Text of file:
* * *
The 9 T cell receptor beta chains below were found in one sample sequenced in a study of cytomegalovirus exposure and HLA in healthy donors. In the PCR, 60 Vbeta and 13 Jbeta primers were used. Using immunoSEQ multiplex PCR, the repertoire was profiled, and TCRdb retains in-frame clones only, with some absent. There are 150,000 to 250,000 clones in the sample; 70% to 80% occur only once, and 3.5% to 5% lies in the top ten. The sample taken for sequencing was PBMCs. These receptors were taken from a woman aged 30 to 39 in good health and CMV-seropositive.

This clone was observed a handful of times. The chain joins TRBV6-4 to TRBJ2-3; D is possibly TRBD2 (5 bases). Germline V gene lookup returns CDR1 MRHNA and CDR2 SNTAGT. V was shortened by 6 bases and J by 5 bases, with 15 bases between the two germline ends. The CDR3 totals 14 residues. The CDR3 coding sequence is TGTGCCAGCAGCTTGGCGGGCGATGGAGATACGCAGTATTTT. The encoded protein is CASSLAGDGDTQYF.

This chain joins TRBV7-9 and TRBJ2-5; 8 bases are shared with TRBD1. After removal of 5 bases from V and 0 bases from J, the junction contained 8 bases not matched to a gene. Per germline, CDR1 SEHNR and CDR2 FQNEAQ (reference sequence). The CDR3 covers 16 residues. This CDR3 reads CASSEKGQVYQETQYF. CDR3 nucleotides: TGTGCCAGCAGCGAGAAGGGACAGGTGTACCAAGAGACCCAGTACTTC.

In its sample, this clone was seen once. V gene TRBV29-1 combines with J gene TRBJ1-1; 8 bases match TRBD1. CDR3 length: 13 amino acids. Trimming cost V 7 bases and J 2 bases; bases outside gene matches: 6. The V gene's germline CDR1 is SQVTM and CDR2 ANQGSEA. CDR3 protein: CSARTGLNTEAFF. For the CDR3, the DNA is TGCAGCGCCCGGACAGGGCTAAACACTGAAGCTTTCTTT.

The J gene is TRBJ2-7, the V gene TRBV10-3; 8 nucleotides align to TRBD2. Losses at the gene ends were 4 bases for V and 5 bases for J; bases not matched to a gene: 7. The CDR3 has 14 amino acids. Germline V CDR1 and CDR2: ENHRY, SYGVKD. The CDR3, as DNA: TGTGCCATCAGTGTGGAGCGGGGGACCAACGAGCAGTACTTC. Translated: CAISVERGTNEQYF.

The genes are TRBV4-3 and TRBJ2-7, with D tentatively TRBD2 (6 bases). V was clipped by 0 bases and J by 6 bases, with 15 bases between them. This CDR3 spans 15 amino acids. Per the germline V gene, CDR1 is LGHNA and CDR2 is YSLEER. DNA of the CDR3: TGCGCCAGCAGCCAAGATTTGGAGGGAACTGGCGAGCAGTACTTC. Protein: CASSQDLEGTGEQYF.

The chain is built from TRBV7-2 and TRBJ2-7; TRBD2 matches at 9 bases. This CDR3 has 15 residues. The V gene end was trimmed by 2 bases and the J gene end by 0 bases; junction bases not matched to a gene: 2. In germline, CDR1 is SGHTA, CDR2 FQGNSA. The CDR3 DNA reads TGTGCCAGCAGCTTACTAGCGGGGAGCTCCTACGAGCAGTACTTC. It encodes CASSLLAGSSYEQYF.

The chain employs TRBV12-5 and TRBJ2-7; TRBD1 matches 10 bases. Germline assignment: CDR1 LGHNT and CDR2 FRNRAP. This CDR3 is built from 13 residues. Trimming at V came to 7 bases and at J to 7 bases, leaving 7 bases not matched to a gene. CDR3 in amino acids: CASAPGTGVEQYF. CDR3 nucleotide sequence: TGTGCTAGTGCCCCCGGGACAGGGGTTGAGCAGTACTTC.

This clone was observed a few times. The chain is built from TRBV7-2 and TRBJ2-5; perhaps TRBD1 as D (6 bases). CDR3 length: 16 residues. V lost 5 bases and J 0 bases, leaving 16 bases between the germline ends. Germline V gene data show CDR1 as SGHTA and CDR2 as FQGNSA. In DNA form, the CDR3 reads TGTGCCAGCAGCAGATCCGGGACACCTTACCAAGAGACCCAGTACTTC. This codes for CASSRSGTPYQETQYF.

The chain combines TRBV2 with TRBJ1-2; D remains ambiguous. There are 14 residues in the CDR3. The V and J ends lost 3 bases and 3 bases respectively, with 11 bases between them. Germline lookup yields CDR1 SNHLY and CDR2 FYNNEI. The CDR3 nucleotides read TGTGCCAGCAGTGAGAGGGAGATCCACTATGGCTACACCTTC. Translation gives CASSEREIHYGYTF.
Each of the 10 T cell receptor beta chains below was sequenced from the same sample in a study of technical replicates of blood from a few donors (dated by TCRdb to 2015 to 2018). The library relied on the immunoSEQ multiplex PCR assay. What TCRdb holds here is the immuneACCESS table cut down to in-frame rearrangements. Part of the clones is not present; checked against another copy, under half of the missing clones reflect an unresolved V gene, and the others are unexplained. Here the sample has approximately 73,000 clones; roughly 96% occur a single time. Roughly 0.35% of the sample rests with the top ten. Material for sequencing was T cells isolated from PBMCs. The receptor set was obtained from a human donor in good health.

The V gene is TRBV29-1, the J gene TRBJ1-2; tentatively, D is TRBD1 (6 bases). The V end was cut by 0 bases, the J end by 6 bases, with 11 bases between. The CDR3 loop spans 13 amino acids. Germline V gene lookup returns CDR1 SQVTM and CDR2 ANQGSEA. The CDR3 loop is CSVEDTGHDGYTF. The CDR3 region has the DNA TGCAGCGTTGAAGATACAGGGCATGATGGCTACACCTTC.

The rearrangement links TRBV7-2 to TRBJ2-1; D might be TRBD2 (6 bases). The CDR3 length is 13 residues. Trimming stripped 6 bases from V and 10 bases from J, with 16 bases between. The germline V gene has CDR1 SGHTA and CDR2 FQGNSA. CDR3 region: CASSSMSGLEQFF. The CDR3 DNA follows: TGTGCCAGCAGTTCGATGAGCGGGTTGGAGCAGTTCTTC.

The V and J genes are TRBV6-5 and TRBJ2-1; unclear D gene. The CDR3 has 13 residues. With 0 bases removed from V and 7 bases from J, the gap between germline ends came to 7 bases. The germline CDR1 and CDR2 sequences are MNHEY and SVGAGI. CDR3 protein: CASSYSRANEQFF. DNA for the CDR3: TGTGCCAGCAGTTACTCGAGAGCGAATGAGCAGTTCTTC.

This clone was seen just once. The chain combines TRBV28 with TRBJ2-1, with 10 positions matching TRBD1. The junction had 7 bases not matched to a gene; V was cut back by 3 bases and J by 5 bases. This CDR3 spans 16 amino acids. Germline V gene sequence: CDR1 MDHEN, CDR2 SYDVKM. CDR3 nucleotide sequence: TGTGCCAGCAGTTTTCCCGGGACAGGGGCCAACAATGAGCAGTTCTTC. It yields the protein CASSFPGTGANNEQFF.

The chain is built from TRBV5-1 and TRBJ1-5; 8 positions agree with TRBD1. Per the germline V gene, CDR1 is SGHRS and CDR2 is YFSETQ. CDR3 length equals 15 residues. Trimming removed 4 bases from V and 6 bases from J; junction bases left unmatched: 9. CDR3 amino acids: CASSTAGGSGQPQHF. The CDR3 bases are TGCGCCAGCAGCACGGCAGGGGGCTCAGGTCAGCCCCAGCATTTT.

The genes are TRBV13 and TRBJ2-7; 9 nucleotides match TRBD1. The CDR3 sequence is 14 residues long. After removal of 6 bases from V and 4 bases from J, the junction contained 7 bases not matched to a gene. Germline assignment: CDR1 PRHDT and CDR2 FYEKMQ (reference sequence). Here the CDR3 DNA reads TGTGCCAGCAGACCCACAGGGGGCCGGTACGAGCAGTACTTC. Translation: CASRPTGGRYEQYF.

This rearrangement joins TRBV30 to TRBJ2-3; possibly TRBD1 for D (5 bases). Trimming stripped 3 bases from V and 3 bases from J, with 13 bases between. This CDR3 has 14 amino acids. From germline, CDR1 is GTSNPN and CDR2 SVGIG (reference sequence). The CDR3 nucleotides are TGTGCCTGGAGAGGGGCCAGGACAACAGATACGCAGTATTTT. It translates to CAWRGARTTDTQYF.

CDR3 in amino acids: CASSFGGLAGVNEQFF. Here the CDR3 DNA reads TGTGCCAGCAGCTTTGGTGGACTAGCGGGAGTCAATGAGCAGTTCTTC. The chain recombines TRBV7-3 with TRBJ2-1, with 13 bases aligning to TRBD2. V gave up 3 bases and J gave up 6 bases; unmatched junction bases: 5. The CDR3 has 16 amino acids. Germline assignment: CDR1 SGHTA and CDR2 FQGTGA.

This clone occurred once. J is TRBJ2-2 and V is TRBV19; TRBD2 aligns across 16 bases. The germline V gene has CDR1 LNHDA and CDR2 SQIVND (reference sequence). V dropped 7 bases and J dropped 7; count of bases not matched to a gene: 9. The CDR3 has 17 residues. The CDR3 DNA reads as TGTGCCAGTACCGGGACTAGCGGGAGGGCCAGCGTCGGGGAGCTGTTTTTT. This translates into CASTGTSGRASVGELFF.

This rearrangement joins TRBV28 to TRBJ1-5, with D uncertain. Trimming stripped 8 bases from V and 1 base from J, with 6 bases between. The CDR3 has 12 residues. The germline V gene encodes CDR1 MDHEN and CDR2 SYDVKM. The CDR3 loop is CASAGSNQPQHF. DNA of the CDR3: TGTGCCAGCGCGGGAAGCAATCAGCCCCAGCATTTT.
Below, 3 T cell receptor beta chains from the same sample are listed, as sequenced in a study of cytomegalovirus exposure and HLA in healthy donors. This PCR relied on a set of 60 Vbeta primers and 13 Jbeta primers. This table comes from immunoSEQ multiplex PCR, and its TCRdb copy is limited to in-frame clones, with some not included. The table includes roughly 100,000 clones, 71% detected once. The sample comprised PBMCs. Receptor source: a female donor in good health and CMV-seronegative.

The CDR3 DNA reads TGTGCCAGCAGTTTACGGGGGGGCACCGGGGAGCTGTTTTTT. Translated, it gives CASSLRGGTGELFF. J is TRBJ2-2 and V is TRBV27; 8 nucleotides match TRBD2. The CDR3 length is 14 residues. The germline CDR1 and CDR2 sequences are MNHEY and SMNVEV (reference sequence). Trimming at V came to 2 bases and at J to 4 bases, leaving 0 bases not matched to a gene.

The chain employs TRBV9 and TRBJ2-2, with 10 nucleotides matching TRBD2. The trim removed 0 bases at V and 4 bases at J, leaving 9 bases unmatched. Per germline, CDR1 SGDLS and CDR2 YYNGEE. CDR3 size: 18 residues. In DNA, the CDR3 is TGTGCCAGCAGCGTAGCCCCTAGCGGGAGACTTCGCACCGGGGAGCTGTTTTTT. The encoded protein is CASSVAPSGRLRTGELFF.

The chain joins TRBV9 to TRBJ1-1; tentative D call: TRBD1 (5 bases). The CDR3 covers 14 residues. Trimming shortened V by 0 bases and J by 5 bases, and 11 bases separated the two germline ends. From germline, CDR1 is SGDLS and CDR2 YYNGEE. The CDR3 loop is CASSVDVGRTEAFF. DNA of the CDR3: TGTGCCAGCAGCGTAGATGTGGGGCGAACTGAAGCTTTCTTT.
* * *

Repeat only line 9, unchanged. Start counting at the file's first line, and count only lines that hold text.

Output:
This clone was observed a few times. The chain is built from TRBV7-2 and TRBJ2-5; perhaps TRBD1 as D (6 bases). CDR3 length: 16 residues. V lost 5 bases and J 0 bases, leaving 16 bases between the germline ends. Germline V gene data show CDR1 as SGHTA and CDR2 as FQGNSA. In DNA form, the CDR3 reads TGTGCCAGCAGCAGATCCGGGACACCTTACCAAGAGACCCAGTACTTC. This codes for CASSRSGTPYQETQYF.